Biography:Lihua Yang is a professor at School of Mathematics, Sun Yat-sen University, China. He received the B.S., M.S. and PhD degrees in mathematics from Hunan Normal University, Beijing Normal University, and Sun Yat-sen University in 1984, 1987, and 1995 respectively. From 1996 to 1998, he worked as a postdoctoral fellow in the Institute of Mathematics, Academia Sinica, China. As a visiting scholar he worked in short terms in Hong Kong Baptist University, CENPARMI at Concordia University, Syracuse University, Michigan State University, and City University of Hong Kong. He was actively involved in several international conferences as a co-chair or organizing committee. In 2017, he won the second prize of science and technology of Guangdong province. His current research interests include signal processing and machine learning, especially the mathematical theory and algorithms in these fields. He has published more than 120 papers, 2 books and 3 translations. He was the supervisor of 20 Ph.D. candidates.

Title: Spatial-temporal brain structure change during the progression of Sporadic Alzheimer’s Disease
Speaker: Junjie Zhuo
Abstract: Identifying dynamic changes in biomarkers and clinical profiles is essential for understanding the progression of Alzheimer’s disease (AD). The relevant studies have primarily relied on patients with autosomal dominant AD; however, relevant studies in sporadic AD are poorly understood. By aligning normal cognition (CN) baseline with a clinical diagnosis of mild cognitive impairment (MCI) or sporadic AD, we studied the progression of AD using a linear mixed model to estimate the clinical and biomarker changes from stable CN to MCI to AD. Based on this research paradigm, we further studied the spatial-temporal brain structure change during the progression of Sporadic Alzheimer’s Disease.

Biography: Junjie Zhuo received Ph D. degree in Biomedical Engineering from University of Electronic Science and Technology of China in 2016. He is currently an associate professor at the School of Biomedical Engineering, Hainan University (HU). Before joining HU, he was a postdoctoral scholar with the Institute of Automation, Chinese Academy of Sciences from 2016 to 2020, and a postdoctoral scholar with the Queensland Brain Institute, Queensland University from 2017 to 2020 (International Postdoctoral Exchange Fellowship Program). His research interests include: medical image processing, neuroimaging analysis, brain atlas, medial temporal lobe, and alzheimer’s disease. He has published 5+ papers in prestigious journals like Journal of Neuroscience, Cerebral Cortex, and Neuroimaging. He has presided the project of National Nature Science Foundation of China (NSFC).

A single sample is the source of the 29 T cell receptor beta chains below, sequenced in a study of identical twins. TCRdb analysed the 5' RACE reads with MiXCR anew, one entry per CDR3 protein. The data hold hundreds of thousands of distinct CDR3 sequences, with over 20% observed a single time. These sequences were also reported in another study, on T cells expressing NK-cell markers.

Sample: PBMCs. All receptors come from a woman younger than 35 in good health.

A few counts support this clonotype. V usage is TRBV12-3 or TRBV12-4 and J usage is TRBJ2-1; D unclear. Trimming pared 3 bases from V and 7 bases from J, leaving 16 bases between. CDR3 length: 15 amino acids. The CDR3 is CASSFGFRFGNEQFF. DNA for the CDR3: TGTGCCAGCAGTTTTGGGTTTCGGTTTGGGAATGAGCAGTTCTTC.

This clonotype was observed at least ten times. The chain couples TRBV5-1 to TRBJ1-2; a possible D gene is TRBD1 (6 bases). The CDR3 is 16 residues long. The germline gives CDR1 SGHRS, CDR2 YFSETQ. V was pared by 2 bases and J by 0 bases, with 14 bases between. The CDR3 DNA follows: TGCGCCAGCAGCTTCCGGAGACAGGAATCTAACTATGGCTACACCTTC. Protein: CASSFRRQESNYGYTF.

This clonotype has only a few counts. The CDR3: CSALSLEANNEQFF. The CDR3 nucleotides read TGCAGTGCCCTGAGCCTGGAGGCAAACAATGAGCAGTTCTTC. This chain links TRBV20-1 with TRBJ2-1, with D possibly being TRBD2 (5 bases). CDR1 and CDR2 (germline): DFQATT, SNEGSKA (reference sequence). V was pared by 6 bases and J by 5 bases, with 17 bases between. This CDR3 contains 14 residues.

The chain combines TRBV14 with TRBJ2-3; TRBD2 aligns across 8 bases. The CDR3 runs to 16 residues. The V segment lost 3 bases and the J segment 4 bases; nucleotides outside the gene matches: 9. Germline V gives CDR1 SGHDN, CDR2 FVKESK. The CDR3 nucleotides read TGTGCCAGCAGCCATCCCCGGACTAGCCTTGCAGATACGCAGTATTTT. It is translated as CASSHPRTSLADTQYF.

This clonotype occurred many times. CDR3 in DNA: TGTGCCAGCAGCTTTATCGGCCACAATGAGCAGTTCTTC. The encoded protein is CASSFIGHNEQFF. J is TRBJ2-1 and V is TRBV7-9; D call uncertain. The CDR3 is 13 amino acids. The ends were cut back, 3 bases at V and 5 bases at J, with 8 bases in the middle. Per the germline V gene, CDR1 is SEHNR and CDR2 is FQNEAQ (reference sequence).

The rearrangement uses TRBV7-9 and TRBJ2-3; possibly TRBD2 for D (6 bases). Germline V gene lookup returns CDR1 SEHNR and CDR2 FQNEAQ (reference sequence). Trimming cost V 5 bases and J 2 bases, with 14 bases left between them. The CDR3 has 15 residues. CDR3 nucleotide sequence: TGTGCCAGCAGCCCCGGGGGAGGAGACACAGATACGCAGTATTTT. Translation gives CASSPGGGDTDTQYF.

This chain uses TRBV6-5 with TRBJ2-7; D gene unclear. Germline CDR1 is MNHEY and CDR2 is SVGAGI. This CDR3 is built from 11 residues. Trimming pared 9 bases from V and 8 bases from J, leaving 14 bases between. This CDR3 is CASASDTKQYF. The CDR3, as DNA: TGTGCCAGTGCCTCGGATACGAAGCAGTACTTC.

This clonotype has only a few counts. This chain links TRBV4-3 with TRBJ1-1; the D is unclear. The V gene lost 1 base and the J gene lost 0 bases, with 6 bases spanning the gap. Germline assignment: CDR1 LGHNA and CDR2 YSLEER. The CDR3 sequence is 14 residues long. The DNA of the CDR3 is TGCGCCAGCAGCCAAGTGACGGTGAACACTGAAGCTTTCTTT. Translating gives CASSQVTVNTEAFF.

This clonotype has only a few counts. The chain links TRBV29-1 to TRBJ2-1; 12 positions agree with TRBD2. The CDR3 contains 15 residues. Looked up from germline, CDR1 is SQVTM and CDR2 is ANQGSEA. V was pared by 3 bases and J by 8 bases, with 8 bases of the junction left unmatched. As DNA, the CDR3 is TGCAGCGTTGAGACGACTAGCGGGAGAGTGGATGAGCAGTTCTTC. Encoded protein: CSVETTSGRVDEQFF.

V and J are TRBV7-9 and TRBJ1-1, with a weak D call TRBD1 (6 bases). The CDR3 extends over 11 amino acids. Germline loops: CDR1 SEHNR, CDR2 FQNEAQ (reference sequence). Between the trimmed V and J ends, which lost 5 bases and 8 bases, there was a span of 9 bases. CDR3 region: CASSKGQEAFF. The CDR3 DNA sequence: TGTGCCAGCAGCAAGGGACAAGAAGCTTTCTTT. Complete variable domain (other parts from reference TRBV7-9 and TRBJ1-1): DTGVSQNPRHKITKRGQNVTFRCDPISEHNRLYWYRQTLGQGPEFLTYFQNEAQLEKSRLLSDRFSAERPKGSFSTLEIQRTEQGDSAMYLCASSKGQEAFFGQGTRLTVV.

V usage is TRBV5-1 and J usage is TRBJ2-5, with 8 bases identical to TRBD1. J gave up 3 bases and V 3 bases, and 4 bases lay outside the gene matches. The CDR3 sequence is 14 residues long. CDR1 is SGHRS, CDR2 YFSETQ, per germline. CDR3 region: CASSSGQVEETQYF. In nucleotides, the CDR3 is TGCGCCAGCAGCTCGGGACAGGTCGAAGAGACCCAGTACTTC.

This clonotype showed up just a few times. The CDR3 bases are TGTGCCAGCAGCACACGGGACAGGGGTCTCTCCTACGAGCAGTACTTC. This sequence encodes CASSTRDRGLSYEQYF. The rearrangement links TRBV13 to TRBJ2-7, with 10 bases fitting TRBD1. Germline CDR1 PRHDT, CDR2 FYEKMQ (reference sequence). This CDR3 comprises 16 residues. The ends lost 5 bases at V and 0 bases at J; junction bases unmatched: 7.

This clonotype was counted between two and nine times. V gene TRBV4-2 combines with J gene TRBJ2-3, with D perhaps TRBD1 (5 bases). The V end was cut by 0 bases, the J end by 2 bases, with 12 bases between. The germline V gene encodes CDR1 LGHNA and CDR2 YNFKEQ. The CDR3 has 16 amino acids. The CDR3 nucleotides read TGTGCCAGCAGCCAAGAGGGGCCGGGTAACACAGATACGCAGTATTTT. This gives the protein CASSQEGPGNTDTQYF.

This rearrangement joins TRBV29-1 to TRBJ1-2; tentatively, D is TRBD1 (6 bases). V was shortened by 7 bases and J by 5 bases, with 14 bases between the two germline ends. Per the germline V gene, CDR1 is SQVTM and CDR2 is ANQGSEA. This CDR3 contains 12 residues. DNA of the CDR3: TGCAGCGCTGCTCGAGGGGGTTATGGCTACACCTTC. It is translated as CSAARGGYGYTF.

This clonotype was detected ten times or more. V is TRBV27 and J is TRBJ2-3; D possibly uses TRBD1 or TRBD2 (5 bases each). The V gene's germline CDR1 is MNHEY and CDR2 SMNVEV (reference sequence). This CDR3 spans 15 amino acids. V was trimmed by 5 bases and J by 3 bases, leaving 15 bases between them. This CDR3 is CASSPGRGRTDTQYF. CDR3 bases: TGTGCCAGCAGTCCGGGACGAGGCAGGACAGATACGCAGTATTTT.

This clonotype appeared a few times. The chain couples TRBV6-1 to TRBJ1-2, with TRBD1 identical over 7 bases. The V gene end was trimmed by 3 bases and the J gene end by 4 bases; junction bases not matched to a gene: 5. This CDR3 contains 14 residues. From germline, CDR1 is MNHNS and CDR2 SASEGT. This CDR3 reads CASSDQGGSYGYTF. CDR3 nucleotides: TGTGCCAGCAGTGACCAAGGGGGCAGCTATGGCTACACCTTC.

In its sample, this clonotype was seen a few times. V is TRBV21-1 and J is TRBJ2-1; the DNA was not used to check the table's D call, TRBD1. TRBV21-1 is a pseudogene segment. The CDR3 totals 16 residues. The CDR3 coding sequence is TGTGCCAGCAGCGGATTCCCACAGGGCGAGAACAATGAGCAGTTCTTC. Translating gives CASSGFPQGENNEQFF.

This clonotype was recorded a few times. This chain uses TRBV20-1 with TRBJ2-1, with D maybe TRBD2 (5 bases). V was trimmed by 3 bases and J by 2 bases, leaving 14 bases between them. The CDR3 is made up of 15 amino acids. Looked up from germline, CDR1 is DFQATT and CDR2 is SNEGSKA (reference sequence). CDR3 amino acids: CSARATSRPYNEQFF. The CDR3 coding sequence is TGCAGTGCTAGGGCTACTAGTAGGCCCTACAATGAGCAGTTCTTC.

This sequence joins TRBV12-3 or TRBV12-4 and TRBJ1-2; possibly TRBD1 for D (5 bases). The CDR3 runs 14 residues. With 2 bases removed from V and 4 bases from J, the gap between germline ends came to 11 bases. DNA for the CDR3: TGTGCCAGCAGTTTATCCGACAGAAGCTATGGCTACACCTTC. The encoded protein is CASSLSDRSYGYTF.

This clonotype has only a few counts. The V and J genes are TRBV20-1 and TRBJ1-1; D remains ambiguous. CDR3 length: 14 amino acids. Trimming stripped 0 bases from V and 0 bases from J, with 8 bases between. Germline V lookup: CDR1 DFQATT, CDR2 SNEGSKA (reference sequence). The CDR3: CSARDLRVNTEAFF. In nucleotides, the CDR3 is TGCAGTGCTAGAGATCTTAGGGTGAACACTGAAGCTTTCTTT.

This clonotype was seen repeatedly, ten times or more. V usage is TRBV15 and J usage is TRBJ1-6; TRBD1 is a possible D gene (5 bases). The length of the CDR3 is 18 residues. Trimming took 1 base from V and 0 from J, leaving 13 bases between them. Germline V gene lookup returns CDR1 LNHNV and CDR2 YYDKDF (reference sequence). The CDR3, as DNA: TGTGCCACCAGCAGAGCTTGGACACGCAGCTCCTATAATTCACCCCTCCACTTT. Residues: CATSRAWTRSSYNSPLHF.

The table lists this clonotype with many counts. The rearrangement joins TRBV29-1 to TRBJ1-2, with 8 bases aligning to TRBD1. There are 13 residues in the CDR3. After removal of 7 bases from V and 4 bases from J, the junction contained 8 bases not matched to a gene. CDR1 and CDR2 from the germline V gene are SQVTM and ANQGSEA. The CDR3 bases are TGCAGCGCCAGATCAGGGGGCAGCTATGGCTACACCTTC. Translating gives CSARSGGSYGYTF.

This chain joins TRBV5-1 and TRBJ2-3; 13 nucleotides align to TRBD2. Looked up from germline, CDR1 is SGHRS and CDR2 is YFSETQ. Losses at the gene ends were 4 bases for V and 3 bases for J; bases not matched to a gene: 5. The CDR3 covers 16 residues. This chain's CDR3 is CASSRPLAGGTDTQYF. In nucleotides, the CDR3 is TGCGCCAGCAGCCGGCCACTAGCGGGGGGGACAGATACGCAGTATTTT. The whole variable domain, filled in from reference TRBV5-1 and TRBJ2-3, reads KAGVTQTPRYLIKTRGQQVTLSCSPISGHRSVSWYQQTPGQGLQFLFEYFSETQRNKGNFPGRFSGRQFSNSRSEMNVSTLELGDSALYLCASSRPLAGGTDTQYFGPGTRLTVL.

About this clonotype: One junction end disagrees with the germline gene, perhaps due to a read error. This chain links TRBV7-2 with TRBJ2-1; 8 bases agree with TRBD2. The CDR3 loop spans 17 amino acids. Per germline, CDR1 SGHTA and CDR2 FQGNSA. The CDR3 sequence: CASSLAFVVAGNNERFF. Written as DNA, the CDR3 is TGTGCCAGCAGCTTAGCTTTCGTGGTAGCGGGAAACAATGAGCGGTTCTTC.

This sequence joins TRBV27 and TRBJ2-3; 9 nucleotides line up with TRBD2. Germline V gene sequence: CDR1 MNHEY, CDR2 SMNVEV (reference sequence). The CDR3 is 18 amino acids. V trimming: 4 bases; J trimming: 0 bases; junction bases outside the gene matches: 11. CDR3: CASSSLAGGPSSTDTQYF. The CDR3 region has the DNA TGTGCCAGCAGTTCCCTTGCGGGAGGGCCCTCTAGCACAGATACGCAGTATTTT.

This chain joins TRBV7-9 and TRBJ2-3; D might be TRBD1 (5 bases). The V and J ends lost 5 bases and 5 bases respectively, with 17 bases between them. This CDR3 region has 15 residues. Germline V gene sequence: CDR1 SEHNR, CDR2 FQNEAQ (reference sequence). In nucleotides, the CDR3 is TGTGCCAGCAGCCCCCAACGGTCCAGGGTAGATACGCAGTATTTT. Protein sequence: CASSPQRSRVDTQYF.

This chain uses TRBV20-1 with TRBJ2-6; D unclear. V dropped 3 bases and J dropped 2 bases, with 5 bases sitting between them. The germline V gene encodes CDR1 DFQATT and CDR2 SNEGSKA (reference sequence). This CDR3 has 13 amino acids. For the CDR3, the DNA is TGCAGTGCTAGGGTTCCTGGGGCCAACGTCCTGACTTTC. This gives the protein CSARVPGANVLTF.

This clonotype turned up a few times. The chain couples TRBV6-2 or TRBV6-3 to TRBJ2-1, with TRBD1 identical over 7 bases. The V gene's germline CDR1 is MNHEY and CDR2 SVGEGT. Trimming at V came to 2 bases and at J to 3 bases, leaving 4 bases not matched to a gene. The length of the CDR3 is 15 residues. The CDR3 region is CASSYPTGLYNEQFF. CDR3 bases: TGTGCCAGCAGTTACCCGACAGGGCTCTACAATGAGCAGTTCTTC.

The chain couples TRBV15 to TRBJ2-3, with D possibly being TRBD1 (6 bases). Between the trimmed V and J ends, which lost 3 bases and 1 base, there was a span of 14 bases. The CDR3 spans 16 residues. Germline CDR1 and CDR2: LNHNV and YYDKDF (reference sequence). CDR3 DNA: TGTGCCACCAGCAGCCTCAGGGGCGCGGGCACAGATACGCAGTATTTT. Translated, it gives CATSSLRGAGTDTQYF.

Title: Reconstruction of brain-wide connectivity network at single neuron resolution
Speaker: Anan Li
Abstract: The brain is the most complex and significant organ, but little is known about brain function mechanisms yet. Despite the great efforts made by neuroscientists, our knowledge of the brain is still insufficient at the single neuron level. Micro-Optical Sectioning Tomography (MOST) has been developed to capture the characteristics of neurons across the entire mouse brain to meet this need. The huge amount of data collected during these brain-wide and single-neuron level studies has introduced challenges not seen in other fields. Among them, the key technologies of big data computing, image information extraction, and spatial positioning are particularly focused. This presentation will introduce how to build a complete data processing pipeline to achieve accurate, high-throughput, and automated computing based on MOST/fMOST mouse brain datasets.

Biography: Anan Li received his B.E. degree and Ph.D. degree in biomedical engineering from HUST in 2005 and 2011. Currently, Li is a professor of biomedical engineering at Wuhan National Laboratory for Optoelectronics (WNLO). He is conducting research activities in processing, analysis, and visualization of the TB-sized neural images collected by the Micro-Optical Sectioning Tomography (MOST). He has published more than 100 research papers in journals, such as Science, Nature Methods, Neuron, Neuroinformatics. He has received the following honors in China: second-place prize in State Technological Invention Award, National Excellent 100 Doctoral Dissertation, first-place prize in Hubei Provincial Award for Science and Technology Progress. He received funding from the NSFC for the Excellent Young Scientists Fund in 2021.